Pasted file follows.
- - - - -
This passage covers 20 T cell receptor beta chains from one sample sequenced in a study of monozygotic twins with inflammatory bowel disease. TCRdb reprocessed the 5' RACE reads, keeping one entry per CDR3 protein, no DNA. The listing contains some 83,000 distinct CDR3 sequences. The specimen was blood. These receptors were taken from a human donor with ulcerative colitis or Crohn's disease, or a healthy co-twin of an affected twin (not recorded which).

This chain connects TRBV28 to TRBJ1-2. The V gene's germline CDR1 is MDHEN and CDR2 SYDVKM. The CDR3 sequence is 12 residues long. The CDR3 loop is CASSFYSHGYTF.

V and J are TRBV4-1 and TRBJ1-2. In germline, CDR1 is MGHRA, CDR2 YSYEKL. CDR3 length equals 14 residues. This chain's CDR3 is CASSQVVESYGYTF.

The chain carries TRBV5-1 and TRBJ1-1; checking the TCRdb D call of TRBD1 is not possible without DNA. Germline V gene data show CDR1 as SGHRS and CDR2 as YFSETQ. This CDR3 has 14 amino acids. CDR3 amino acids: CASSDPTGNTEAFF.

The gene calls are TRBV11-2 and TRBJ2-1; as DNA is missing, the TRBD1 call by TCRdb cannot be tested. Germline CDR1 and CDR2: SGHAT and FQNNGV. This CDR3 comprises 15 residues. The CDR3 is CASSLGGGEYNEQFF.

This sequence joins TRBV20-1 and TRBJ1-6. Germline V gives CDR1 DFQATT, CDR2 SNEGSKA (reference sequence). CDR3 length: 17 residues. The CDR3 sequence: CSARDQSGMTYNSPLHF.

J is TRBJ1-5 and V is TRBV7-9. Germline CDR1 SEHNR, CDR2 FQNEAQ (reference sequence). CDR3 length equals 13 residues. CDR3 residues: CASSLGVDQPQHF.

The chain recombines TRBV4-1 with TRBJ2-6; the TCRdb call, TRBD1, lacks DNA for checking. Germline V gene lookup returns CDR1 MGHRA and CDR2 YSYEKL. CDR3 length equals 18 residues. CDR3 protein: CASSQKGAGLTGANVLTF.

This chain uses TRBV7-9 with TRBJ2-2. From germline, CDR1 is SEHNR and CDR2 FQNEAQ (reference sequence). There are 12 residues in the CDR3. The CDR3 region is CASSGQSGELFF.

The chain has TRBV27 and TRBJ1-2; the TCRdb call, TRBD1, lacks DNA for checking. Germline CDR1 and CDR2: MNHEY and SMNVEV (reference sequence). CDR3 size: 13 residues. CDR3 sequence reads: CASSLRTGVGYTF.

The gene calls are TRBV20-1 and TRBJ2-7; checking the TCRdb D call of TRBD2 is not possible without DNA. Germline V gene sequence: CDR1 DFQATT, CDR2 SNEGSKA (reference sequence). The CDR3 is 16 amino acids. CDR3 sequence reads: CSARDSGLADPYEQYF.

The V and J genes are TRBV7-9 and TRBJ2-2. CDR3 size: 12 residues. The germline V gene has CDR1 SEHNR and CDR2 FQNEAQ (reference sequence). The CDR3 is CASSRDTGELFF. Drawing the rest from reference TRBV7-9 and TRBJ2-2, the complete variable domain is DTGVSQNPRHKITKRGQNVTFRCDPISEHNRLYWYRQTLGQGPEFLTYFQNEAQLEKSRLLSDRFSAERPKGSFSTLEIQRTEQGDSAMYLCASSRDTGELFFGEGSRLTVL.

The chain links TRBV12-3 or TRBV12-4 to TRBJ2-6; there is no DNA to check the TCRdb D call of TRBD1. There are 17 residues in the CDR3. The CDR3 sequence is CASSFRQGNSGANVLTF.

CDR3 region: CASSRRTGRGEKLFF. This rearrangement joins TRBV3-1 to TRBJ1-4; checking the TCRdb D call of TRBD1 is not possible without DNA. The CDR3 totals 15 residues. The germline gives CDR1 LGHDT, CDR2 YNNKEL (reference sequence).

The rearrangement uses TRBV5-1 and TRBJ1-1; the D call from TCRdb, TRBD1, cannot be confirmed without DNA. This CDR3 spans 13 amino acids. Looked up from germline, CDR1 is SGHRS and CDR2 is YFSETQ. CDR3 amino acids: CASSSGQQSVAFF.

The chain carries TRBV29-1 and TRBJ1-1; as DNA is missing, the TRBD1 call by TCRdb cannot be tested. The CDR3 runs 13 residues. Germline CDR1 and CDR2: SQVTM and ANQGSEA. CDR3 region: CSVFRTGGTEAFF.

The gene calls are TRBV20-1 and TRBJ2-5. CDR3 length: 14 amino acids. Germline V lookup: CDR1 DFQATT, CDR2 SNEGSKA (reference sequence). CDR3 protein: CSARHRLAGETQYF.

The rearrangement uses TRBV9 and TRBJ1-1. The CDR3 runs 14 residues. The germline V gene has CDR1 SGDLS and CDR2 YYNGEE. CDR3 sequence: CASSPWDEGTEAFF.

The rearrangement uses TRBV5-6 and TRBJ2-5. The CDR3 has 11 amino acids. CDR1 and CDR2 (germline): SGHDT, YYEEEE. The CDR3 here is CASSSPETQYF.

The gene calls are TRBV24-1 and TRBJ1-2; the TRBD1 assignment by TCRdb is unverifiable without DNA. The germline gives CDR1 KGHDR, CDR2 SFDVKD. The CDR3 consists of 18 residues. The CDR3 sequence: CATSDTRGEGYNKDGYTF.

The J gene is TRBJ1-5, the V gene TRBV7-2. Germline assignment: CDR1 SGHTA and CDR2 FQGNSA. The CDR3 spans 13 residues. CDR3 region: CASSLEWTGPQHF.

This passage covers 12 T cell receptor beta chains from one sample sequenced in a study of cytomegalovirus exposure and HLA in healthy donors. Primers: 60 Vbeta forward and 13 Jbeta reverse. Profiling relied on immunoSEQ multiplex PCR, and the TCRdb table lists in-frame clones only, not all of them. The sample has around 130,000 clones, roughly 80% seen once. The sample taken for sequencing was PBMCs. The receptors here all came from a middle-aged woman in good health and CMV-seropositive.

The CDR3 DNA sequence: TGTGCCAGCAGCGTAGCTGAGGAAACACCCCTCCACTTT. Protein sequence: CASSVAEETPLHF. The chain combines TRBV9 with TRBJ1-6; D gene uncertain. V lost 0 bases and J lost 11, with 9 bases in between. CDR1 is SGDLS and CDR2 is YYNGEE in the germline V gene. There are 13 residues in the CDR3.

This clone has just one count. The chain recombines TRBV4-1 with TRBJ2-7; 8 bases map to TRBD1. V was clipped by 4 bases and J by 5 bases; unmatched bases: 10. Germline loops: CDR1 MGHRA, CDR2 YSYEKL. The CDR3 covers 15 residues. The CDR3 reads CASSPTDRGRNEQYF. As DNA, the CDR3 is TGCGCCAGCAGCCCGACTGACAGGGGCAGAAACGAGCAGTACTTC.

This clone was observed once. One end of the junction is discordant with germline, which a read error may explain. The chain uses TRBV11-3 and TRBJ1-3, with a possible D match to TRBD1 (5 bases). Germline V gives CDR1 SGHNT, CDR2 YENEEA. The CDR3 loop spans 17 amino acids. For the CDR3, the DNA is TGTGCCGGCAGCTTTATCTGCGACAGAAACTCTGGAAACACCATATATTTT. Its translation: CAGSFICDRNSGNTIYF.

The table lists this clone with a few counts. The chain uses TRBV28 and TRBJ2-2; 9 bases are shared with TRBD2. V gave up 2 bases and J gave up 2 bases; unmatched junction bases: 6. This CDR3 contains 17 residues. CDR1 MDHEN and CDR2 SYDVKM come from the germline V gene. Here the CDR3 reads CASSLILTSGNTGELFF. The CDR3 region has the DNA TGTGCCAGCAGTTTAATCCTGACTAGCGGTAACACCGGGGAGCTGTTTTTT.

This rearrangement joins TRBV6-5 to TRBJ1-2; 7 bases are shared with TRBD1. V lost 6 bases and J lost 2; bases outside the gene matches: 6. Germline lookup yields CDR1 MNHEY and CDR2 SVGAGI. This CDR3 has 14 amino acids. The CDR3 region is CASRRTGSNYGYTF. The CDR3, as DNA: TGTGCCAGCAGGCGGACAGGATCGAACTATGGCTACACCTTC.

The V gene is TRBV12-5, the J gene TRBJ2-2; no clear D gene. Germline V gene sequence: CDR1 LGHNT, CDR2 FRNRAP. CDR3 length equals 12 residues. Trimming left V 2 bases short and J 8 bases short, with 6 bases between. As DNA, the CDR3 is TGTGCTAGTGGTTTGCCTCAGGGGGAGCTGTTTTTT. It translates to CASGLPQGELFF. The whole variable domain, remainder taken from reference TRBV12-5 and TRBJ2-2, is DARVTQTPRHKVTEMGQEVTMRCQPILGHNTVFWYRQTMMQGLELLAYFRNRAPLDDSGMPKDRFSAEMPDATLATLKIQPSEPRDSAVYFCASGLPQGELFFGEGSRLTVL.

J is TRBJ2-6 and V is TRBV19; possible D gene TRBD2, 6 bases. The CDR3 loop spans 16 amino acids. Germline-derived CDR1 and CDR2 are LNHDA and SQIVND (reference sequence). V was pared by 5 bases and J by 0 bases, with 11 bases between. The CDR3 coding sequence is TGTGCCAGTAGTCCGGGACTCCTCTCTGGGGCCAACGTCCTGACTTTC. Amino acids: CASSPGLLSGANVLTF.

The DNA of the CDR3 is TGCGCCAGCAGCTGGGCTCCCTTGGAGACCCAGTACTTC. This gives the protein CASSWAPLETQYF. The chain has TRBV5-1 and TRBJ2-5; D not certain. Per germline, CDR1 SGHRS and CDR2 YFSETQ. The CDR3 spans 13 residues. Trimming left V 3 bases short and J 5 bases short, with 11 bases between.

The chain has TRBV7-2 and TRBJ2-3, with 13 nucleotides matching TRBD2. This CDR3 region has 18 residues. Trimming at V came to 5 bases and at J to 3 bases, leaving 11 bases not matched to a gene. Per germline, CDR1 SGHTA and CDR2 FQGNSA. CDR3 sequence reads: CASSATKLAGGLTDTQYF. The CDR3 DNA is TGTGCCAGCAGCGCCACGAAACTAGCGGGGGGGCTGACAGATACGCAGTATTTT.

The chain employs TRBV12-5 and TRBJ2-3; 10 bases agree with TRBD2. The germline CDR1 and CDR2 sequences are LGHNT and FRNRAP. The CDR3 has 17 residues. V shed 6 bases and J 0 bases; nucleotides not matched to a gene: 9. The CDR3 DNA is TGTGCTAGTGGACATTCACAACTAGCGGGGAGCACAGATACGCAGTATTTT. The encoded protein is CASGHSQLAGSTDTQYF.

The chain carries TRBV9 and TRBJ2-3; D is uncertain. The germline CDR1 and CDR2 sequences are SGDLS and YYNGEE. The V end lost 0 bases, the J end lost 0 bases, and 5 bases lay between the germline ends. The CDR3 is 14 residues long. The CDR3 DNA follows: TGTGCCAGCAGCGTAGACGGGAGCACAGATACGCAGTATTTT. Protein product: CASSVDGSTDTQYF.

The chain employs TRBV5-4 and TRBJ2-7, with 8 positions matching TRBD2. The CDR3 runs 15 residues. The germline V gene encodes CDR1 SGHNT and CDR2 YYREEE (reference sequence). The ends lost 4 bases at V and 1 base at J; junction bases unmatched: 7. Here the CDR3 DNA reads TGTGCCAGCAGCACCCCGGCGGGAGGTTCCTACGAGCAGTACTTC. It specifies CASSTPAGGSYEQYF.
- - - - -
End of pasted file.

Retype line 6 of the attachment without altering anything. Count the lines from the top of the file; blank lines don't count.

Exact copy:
This sequence joins TRBV20-1 and TRBJ1-6. Germline V gives CDR1 DFQATT, CDR2 SNEGSKA (reference sequence). CDR3 length: 17 residues. The CDR3 sequence: CSARDQSGMTYNSPLHF.